The apology by family of William Gladstone comes as many Guyanese descendants of African slaves have sought reparations.
The family of former British Prime Minister William Gladstone apologised for their family’s slave-owning past in Guyana on Friday, as descendants of slaves have sought reparations.
William’s father, John, was one of the largest slaveholders in the parts of the Caribbean colonised by Britain. He is also believed to have owned two ships that transported thousands of Asians from India and elsewhere to work as indentured labourers after the abolition of slavery in 1834.
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“Slavery was a crime against humanity and its damaging impact continues to be felt across the world today,” Charles Gladstone, William’s great-great grandson, said at a launch for the University of Guyana’s International Centre for the Study of Migration and Diaspora.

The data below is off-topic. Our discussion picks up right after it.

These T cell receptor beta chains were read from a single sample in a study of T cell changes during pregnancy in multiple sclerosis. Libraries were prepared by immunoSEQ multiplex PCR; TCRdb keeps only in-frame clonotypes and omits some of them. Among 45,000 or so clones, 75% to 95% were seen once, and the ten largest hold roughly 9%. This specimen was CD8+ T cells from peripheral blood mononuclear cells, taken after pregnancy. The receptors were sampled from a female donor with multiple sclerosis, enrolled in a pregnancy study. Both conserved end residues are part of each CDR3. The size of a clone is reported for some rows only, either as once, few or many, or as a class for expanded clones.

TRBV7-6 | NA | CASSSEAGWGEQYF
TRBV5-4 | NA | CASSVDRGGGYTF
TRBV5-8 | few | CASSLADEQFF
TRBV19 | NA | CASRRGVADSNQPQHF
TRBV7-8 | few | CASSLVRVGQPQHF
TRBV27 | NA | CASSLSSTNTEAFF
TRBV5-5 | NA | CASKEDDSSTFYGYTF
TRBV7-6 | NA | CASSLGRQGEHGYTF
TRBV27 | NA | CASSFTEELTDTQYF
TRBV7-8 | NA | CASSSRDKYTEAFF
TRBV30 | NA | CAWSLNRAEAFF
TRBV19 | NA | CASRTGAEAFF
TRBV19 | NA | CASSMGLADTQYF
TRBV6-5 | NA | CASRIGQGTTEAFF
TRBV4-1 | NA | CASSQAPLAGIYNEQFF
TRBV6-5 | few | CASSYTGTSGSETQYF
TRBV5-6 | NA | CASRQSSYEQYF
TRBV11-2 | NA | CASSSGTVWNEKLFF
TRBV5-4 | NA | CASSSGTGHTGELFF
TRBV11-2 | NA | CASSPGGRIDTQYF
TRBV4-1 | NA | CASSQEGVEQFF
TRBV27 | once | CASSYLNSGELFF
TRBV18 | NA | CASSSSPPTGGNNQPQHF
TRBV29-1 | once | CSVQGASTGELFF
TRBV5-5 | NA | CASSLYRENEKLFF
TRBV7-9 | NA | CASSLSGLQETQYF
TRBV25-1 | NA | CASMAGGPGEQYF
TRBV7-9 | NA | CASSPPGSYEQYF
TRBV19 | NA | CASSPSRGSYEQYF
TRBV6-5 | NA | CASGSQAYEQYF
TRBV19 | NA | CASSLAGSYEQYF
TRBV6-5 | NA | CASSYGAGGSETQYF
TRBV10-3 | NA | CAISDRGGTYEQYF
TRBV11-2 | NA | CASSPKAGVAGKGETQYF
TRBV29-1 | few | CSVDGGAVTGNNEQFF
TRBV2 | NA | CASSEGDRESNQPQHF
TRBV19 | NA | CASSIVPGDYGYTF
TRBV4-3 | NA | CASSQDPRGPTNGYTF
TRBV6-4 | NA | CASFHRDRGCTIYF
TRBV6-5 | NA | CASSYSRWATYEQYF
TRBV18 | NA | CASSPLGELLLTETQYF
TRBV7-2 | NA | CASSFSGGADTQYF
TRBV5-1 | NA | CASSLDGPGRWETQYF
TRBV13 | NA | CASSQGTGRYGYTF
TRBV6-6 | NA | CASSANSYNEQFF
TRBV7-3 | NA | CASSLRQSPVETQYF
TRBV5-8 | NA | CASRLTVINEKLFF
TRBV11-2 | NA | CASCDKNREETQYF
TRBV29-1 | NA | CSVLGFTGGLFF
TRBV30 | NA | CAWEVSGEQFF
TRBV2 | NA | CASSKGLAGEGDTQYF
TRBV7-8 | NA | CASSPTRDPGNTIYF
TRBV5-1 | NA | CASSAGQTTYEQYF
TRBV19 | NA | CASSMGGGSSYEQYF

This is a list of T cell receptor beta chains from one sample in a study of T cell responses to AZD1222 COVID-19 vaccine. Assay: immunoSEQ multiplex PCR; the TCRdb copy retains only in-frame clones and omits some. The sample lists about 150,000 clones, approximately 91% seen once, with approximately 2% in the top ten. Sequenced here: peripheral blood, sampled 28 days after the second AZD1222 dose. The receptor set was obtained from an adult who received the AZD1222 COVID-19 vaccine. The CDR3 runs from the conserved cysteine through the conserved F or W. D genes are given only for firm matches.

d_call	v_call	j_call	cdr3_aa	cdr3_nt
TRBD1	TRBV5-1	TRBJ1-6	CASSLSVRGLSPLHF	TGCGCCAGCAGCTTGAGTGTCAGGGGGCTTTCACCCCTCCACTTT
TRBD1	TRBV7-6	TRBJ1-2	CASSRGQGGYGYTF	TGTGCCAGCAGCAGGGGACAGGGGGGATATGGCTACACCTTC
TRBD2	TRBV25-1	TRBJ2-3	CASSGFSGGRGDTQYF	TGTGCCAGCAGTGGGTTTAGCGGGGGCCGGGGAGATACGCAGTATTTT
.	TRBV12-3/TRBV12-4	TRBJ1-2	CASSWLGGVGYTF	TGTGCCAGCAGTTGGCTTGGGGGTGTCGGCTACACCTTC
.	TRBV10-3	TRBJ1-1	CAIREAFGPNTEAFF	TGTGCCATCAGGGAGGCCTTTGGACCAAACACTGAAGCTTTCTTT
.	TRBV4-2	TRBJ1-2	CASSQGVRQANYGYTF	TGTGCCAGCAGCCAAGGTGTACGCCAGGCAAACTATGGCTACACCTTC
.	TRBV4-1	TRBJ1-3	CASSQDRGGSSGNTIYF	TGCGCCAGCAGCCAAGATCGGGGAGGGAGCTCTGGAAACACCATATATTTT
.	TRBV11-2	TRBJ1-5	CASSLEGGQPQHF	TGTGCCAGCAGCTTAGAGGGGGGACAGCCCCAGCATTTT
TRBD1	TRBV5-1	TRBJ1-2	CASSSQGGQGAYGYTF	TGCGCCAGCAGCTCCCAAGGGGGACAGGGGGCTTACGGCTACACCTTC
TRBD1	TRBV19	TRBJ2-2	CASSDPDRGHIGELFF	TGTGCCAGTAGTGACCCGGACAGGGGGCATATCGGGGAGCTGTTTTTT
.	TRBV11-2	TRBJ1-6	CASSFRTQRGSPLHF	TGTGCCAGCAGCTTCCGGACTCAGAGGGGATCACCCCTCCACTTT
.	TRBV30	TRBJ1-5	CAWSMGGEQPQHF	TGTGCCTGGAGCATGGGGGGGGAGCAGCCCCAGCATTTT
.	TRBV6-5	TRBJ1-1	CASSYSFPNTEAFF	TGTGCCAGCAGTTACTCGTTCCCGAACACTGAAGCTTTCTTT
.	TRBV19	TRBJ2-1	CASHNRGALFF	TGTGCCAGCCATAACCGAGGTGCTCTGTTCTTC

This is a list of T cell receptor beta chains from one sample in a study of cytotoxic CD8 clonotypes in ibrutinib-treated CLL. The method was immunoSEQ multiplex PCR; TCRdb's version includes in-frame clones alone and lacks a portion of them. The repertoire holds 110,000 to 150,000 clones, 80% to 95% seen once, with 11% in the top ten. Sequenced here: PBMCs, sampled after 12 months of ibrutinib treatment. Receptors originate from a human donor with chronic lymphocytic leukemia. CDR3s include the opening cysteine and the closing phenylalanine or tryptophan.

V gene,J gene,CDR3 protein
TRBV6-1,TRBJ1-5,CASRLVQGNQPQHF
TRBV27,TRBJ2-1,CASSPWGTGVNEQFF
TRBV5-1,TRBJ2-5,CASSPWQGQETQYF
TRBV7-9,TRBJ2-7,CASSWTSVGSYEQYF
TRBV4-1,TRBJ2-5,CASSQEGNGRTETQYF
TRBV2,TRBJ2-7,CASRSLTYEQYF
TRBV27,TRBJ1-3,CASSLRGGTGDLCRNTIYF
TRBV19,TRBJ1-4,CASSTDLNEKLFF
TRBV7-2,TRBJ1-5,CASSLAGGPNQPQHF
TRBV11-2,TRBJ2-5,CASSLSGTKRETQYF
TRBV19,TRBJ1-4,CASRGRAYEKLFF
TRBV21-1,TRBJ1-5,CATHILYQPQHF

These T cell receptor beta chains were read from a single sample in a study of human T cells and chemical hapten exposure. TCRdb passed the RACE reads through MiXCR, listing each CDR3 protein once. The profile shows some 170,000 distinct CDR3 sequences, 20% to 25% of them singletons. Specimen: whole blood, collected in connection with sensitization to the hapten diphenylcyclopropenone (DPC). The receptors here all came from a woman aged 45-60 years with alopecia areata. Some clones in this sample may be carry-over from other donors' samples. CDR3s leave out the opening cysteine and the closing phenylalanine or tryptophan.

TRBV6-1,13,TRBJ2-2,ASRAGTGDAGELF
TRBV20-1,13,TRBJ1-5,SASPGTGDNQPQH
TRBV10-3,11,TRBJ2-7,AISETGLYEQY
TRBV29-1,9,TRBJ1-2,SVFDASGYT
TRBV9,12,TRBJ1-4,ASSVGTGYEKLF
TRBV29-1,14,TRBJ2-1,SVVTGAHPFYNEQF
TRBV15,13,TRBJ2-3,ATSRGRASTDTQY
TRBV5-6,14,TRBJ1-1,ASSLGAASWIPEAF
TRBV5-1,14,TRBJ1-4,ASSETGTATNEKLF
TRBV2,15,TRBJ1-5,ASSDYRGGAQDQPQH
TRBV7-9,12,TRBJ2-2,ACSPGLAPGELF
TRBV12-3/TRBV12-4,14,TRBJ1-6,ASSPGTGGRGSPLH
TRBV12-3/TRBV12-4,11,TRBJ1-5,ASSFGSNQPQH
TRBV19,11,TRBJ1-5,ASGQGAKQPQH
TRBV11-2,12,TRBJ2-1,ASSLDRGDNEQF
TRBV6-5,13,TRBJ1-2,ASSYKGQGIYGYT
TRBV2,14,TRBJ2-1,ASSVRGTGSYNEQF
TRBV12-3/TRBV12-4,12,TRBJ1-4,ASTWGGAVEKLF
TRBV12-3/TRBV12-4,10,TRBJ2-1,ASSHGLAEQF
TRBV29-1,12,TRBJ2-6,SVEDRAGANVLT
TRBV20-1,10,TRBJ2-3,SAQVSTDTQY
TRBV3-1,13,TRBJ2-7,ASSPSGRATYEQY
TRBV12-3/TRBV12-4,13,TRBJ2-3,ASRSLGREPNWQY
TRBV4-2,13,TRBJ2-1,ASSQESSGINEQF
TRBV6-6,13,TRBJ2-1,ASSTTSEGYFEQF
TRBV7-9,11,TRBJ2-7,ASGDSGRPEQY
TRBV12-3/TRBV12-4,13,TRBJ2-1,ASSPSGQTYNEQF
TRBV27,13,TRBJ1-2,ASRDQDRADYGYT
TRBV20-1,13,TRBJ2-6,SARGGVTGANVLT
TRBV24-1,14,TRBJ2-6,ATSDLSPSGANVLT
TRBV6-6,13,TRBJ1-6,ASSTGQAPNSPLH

“It is with deep shame and regret that we acknowledge our ancestor’s involvement in this crime and with heartfelt sincerity that we apologise to the descendants of the enslaved in Guyana,” he added.
“We also urge other descendants of those who benefited from slavery to open conversations about their ancestors’ crimes and what they might be able to do to build a better future.”
The Gladstones also apologised for their role in indentureship – which bound workers with their employers.
But his words were met with a strong rebuke by several Guyanese descendants of African slaves present at the university lecture hall.
“It is not accepted,” one of them shouted.
The protesters held placards that read: “Your guilt is real Charlie. Move quickly to reparations now”, and “The Gladstones are murderers.”
Afro-Guyanese activist Nicole Cole, who was among the protesters, said the apology was insufficient.